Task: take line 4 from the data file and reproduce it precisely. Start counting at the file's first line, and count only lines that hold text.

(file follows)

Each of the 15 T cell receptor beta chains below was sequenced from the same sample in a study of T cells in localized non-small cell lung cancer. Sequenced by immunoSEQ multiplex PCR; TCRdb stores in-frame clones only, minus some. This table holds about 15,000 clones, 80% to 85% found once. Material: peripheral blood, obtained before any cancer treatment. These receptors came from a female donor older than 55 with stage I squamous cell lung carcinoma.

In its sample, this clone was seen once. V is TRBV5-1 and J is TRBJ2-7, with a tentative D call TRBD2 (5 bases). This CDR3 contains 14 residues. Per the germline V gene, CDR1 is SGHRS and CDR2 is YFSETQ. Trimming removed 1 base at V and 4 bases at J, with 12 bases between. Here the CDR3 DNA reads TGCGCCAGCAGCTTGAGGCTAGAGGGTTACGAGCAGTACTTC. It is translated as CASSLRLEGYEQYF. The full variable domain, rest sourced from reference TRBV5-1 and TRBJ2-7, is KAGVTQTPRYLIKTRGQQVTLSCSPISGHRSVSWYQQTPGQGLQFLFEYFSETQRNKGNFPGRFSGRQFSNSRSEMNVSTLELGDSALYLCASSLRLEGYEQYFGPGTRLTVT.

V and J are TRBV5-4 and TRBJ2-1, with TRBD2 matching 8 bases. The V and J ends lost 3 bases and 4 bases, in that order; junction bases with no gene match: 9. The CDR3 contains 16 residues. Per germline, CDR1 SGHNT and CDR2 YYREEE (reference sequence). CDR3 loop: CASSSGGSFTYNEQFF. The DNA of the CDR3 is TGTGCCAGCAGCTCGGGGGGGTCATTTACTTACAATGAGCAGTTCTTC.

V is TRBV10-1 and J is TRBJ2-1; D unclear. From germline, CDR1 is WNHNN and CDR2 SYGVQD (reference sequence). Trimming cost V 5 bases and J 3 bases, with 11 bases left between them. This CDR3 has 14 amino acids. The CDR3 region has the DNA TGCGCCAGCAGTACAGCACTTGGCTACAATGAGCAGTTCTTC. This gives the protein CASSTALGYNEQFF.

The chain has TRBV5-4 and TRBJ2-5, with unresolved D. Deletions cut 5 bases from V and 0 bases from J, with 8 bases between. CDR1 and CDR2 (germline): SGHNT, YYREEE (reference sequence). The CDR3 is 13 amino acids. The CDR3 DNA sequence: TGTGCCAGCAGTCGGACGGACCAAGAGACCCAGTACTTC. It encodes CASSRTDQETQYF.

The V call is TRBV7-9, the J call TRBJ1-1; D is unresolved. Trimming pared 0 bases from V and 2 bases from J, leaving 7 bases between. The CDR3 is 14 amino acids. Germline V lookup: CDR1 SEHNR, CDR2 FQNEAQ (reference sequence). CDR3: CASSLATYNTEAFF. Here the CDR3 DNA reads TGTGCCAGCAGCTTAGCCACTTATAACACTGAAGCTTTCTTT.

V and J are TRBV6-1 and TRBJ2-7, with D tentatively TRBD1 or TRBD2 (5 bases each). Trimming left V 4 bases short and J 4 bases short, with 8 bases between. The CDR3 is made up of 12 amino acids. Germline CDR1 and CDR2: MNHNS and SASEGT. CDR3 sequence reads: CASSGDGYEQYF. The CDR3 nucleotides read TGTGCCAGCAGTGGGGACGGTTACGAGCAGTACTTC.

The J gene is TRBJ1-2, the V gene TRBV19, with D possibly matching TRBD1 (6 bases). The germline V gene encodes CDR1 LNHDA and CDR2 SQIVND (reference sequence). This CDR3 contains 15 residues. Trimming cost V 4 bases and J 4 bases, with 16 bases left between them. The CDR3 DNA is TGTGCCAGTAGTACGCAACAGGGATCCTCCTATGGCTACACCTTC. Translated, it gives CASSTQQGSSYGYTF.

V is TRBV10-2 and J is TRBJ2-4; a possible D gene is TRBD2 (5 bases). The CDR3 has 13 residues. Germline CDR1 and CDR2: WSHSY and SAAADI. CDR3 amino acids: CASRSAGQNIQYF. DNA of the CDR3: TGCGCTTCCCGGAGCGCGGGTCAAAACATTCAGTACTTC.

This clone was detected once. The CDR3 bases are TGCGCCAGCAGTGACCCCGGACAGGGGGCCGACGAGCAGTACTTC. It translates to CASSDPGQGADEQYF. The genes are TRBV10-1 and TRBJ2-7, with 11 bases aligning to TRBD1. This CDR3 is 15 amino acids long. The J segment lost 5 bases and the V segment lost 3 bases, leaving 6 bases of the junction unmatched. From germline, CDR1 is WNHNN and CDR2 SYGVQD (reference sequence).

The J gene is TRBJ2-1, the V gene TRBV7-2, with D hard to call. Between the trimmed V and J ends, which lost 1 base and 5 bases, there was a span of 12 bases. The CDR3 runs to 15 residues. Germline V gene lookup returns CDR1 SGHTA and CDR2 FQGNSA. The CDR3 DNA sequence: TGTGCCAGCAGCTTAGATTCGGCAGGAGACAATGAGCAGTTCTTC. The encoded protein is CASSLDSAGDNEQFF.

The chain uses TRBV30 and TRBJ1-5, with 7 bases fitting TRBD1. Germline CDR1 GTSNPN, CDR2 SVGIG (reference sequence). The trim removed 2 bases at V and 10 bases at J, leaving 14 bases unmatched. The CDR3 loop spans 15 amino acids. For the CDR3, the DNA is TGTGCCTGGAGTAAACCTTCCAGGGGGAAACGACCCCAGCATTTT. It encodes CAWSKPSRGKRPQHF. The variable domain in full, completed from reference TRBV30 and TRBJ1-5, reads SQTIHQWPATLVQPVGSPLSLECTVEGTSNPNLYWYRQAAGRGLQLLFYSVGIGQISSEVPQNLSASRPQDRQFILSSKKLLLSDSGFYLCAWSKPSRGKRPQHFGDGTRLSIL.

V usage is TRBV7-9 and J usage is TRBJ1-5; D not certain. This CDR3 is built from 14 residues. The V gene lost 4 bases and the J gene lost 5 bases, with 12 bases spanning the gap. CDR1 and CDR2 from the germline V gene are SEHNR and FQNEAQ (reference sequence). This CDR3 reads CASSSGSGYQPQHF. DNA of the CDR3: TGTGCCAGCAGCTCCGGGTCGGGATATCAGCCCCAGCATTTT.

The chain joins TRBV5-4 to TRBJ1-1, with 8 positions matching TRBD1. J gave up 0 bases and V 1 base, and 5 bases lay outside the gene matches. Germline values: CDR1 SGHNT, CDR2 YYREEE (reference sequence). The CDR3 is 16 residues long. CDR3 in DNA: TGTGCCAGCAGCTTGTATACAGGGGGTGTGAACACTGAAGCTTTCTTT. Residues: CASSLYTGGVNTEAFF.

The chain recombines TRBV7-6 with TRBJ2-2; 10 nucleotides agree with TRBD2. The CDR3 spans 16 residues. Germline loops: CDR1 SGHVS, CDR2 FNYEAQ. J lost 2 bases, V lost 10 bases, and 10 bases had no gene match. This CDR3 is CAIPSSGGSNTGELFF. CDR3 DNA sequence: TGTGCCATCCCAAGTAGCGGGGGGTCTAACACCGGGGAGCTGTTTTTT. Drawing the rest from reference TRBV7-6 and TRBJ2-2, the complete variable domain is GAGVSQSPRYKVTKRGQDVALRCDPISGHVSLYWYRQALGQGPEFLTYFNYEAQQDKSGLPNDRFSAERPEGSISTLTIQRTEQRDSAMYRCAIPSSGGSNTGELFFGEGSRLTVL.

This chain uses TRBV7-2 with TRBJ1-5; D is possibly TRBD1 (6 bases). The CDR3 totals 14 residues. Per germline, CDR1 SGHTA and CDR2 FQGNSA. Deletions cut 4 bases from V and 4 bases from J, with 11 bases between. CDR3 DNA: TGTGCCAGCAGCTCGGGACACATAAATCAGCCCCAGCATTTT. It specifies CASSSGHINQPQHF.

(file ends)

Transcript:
V is TRBV10-1 and J is TRBJ2-1; D unclear. From germline, CDR1 is WNHNN and CDR2 SYGVQD (reference sequence). Trimming cost V 5 bases and J 3 bases, with 11 bases left between them. This CDR3 has 14 amino acids. The CDR3 region has the DNA TGCGCCAGCAGTACAGCACTTGGCTACAATGAGCAGTTCTTC. This gives the protein CASSTALGYNEQFF.